The School of London was a loosely-knit group of artists working in London in the aftermath of World War II, who explored all figurative and expressive styles of painting in various individual ways. The group were united as a movement by the artist R.B. Kitaj, who curated the exhibition The Human Clay at the Hayward Gallery, London, in 1976, and first described the artists he had selected as the ‘School of London.’ Numerous artists of note were included in this iconic exhibition, which deliberately broke away from prevailing styles of conceptual and minimal art, proving there was still much life left in expressionistic, gestural and figurative painting. We take a look through the major artists associated with the movement, many of whom are now household names.
American painter R.B. Kitaj trained as a painter in London, and moved to live there in 1972. Within his own practice he worked across painting, printmaking and drawing with a lyrical, figurative style that explored various emotive, political, personal and literary narrative themes. He often incorporated photographic imagery or references to popular culture, in a nod towards the language of Pop Art, but with a looser, freer approach. Following The Human Clay in 1976, Kitaj and a series of artists from the Hayward display were included in the British Council exhibition A School of London: Six Figurative Painters in 1987.
British painter Francis Bacon was an instrumental artist in post-war Britain, painting haunting, disturbing figurative paintings of contorted bodies and screaming faces at a time when many around the world were still recovering from the brutalities and devastations of war. Bacon had a wide circle of friends who would frequent the Soho area of London, meeting to have lively discussions about art and ideas. His close friendship with Lucien Freud, in particular, became a catalyst to the foundation of the School of London.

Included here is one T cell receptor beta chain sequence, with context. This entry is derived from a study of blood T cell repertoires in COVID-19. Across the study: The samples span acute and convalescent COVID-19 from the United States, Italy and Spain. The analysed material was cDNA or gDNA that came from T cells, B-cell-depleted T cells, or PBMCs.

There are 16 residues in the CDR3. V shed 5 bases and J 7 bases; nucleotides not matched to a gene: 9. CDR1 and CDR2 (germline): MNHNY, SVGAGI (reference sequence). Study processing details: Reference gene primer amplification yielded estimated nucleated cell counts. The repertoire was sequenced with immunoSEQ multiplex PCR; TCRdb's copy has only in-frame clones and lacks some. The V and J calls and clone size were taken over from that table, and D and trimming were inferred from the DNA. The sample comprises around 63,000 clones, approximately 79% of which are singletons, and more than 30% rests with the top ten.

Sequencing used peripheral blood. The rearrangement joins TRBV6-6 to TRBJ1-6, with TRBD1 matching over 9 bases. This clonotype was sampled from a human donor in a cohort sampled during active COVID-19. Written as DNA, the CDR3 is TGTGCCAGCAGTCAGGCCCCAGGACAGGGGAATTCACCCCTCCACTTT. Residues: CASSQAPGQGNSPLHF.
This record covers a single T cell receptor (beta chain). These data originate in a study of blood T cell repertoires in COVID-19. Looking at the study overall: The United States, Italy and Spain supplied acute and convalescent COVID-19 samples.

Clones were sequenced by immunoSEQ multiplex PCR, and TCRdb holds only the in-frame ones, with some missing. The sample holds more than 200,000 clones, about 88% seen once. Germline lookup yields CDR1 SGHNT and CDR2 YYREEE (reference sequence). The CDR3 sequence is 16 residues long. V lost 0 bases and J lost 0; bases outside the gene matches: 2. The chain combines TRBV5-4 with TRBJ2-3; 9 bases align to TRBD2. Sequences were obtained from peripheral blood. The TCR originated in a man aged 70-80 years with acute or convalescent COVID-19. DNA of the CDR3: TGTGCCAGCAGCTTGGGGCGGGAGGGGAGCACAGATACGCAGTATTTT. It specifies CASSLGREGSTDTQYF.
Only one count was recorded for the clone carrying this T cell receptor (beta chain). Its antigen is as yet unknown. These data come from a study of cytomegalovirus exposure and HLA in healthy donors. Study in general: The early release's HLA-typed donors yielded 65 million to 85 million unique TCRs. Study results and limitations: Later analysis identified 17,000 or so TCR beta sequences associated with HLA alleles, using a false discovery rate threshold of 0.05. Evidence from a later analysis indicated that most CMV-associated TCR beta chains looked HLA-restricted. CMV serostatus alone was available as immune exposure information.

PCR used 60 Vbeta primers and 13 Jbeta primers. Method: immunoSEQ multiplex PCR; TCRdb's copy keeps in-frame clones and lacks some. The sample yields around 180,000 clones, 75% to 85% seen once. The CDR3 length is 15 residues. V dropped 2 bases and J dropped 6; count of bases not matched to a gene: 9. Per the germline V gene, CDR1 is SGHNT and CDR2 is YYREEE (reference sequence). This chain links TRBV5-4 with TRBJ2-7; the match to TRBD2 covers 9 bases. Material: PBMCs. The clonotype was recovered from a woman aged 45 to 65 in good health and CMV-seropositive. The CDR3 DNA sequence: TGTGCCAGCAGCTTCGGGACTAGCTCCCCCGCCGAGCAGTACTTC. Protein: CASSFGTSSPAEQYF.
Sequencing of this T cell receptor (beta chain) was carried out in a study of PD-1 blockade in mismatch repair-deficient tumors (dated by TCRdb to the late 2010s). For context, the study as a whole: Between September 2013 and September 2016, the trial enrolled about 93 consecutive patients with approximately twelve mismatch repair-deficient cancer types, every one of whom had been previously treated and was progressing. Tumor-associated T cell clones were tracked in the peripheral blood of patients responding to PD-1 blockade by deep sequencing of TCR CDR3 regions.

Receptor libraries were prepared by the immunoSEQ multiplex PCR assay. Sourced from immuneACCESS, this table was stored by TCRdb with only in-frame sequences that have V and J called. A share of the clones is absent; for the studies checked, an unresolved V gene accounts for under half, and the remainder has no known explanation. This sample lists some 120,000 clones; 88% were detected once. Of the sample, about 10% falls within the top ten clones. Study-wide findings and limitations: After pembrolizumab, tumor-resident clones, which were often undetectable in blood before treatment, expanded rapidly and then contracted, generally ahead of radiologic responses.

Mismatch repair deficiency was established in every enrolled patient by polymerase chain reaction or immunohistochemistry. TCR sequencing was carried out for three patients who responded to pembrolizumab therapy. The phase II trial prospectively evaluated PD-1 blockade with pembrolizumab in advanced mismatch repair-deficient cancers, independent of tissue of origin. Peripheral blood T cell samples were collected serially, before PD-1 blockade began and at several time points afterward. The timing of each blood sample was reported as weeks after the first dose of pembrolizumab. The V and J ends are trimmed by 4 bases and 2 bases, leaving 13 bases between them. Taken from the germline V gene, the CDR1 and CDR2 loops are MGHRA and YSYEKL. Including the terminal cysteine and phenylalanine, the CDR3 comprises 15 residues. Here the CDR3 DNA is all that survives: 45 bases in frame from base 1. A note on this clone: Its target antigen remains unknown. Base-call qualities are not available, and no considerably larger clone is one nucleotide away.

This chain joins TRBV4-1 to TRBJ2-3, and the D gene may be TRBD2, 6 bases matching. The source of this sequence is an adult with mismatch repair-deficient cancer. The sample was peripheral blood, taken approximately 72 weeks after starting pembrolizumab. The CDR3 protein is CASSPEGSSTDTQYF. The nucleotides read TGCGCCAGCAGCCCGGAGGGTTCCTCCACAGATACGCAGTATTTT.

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Lucian Freud was another key player in the School of London, who bucked the Western trends in conceptualism and minimalism for his own brand of messy, emotive figuration. Like Bacon, he was a lively, charismatic and social figure whose presence in the Soho night scene made him an influential figure amongst the London art scene. In line with many artists associated with the School of London, Freud was attracted to the art of the old masters, particularly Leonardo Da Vinci, Jean-Auguste-Dominique Ingres and Rembrandt van Rijn. He viewed his practice, at least in part, as a means of reviving the figurative art of the past for a new era.
Expressive figurative and landscape painter Frank Auerbach also frequented the Soho area of London where he rubbed shoulders with Bacon and Auerbach. His art was richly expressive, built up into dense, impasto surfaces so thick they protrude from the wall into the physical space beyond, almost becoming sculptural objects. He depicted London landscapes and portraits of people with a crude, raw expressionism that seemed to encapsulate the unease of a city and its people trying to begin again in a period of post-war reconstruction that spanned the 1950s to the 1970s.
Like Auerbach, British painter Leon Kossoff worked with a richly impasto style of painting, producing images once referred to by an art critic as “icing on a cake.” He spent his entire life in London, and his paintings reflect his close relationship to the city once torn apart by the war, documenting the transitory states of change as it underwent a series of drastic renovation projects throughout the mid-20th century. While his early art was dominated by somber browns and greys that seemed suited to a war-torn city, he later began working with a lighter, brighter palette, conveying his sensory responses to the shifting urban landscape that gradually improved as his adult years rolled on.